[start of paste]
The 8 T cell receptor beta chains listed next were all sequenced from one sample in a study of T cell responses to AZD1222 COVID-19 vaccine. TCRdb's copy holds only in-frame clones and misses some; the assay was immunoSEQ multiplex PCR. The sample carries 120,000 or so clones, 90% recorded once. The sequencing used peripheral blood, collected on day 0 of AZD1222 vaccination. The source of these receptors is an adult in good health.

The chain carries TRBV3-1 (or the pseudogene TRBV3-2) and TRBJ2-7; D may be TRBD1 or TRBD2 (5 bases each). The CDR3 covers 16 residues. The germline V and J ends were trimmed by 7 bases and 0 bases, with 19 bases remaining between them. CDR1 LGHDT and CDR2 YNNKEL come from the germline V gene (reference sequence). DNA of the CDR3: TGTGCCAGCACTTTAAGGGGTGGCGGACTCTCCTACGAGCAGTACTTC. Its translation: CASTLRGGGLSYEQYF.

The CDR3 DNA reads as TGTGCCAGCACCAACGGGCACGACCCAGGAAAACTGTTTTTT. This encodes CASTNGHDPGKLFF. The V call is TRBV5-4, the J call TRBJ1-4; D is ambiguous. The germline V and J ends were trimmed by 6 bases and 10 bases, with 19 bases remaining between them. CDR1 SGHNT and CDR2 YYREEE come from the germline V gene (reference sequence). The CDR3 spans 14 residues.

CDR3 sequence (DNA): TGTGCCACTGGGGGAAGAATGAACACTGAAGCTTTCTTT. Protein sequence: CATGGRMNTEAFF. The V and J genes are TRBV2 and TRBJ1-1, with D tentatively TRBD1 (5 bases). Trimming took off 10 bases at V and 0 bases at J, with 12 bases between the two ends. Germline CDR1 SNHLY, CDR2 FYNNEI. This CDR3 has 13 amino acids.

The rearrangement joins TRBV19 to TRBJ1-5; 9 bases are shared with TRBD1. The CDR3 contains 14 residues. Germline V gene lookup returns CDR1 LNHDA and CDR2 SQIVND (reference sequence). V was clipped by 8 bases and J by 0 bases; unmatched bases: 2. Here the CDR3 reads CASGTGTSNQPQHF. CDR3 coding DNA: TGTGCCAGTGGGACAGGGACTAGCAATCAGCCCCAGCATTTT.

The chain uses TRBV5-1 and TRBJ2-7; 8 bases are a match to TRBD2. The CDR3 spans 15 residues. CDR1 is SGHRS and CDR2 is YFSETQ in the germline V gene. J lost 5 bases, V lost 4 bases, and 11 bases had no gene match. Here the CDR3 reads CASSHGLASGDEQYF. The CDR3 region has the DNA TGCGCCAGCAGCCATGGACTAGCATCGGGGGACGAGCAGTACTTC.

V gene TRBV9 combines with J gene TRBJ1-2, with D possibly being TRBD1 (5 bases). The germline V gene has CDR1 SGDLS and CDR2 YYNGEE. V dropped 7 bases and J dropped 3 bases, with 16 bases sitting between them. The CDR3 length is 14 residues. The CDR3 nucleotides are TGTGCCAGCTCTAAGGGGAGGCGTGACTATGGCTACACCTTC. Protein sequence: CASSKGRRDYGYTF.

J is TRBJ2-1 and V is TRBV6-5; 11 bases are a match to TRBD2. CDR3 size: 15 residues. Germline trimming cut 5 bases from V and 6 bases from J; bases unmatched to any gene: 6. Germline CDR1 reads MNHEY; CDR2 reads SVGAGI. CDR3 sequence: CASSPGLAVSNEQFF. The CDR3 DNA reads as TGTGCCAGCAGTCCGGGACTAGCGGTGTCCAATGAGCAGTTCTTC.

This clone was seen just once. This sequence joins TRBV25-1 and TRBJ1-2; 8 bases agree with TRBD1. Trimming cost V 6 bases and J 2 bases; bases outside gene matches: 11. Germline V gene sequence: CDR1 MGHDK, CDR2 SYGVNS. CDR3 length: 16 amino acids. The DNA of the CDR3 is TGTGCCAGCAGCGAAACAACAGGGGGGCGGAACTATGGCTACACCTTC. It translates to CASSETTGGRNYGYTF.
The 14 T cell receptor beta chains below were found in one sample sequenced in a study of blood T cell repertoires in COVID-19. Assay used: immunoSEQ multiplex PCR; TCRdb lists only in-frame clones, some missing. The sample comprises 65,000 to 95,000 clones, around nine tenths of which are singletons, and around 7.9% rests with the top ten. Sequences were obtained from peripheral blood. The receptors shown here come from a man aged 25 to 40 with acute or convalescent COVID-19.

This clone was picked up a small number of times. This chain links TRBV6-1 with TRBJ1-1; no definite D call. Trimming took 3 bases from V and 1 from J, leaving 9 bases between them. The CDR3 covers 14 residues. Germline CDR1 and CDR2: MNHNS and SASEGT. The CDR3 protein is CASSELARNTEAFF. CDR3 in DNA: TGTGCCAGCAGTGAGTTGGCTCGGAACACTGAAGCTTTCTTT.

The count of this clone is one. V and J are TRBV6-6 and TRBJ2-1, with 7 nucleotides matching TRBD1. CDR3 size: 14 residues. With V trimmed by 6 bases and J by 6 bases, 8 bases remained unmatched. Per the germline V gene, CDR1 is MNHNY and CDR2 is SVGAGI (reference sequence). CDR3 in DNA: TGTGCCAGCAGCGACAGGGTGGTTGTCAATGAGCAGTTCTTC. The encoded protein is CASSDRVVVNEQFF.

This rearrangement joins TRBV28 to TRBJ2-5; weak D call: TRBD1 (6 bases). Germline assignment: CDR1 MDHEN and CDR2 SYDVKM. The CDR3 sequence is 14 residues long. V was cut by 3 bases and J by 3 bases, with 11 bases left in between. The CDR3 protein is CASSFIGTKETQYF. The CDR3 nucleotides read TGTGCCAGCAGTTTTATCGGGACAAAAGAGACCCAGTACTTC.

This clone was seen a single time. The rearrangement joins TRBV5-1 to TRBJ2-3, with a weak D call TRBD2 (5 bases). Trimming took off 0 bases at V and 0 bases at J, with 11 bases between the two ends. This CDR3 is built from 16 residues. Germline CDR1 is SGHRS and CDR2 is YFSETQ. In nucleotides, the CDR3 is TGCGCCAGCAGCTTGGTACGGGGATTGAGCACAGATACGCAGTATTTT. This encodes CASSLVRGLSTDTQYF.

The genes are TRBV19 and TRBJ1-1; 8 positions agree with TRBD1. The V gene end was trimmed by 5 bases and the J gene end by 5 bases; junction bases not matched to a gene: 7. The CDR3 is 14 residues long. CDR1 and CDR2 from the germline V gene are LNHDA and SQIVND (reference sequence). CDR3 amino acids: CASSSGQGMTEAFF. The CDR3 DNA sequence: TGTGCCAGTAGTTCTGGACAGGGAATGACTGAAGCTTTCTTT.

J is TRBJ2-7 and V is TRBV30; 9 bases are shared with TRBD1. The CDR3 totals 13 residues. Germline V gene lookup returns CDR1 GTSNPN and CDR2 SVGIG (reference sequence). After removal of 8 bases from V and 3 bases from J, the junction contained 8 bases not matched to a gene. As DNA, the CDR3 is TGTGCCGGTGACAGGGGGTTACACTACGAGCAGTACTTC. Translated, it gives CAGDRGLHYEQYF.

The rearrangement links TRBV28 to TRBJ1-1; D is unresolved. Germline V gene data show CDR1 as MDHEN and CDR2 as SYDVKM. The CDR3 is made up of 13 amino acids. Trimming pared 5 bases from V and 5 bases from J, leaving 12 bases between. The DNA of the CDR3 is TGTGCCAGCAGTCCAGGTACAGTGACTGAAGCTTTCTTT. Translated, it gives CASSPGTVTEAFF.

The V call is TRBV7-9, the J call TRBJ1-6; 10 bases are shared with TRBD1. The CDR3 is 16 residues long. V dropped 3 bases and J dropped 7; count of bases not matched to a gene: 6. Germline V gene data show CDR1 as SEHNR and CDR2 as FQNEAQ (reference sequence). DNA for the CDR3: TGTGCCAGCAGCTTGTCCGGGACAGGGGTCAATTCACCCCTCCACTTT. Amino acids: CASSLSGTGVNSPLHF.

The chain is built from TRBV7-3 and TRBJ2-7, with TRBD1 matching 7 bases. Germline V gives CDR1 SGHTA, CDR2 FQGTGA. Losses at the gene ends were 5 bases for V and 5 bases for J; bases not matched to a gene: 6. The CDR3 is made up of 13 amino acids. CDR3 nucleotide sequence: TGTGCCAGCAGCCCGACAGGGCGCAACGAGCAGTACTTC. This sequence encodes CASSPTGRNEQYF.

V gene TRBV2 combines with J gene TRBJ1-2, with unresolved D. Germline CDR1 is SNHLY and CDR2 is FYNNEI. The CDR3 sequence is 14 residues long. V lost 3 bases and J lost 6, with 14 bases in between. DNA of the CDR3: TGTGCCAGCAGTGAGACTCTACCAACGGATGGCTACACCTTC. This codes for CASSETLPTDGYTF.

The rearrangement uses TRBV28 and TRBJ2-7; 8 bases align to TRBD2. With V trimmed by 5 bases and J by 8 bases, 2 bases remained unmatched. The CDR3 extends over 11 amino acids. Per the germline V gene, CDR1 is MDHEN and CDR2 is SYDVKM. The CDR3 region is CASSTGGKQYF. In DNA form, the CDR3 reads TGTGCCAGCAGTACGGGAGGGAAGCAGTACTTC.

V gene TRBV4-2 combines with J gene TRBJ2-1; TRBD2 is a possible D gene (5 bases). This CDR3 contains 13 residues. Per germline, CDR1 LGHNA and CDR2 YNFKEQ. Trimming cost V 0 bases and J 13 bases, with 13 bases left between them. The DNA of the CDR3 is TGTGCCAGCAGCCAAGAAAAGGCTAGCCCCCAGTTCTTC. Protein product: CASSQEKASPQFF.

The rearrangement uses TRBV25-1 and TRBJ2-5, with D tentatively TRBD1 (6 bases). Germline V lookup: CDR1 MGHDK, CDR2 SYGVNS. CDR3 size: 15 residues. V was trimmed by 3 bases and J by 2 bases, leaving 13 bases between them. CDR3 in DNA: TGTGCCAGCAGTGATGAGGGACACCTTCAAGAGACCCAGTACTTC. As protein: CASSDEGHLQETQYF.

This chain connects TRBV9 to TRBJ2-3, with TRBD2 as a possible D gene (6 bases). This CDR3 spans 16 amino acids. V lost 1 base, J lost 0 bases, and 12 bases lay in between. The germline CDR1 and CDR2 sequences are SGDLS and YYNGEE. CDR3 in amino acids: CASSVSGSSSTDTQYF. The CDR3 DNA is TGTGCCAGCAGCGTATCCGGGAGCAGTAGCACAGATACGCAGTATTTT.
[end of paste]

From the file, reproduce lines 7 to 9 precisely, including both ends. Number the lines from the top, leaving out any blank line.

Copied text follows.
V gene TRBV9 combines with J gene TRBJ1-2, with D possibly being TRBD1 (5 bases). The germline V gene has CDR1 SGDLS and CDR2 YYNGEE. V dropped 7 bases and J dropped 3 bases, with 16 bases sitting between them. The CDR3 length is 14 residues. The CDR3 nucleotides are TGTGCCAGCTCTAAGGGGAGGCGTGACTATGGCTACACCTTC. Protein sequence: CASSKGRRDYGYTF.

J is TRBJ2-1 and V is TRBV6-5; 11 bases are a match to TRBD2. CDR3 size: 15 residues. Germline trimming cut 5 bases from V and 6 bases from J; bases unmatched to any gene: 6. Germline CDR1 reads MNHEY; CDR2 reads SVGAGI. CDR3 sequence: CASSPGLAVSNEQFF. The CDR3 DNA reads as TGTGCCAGCAGTCCGGGACTAGCGGTGTCCAATGAGCAGTTCTTC.

This clone was seen just once. This sequence joins TRBV25-1 and TRBJ1-2; 8 bases agree with TRBD1. Trimming cost V 6 bases and J 2 bases; bases outside gene matches: 11. Germline V gene sequence: CDR1 MGHDK, CDR2 SYGVNS. CDR3 length: 16 amino acids. The DNA of the CDR3 is TGTGCCAGCAGCGAAACAACAGGGGGGCGGAACTATGGCTACACCTTC. It translates to CASSETTGGRNYGYTF.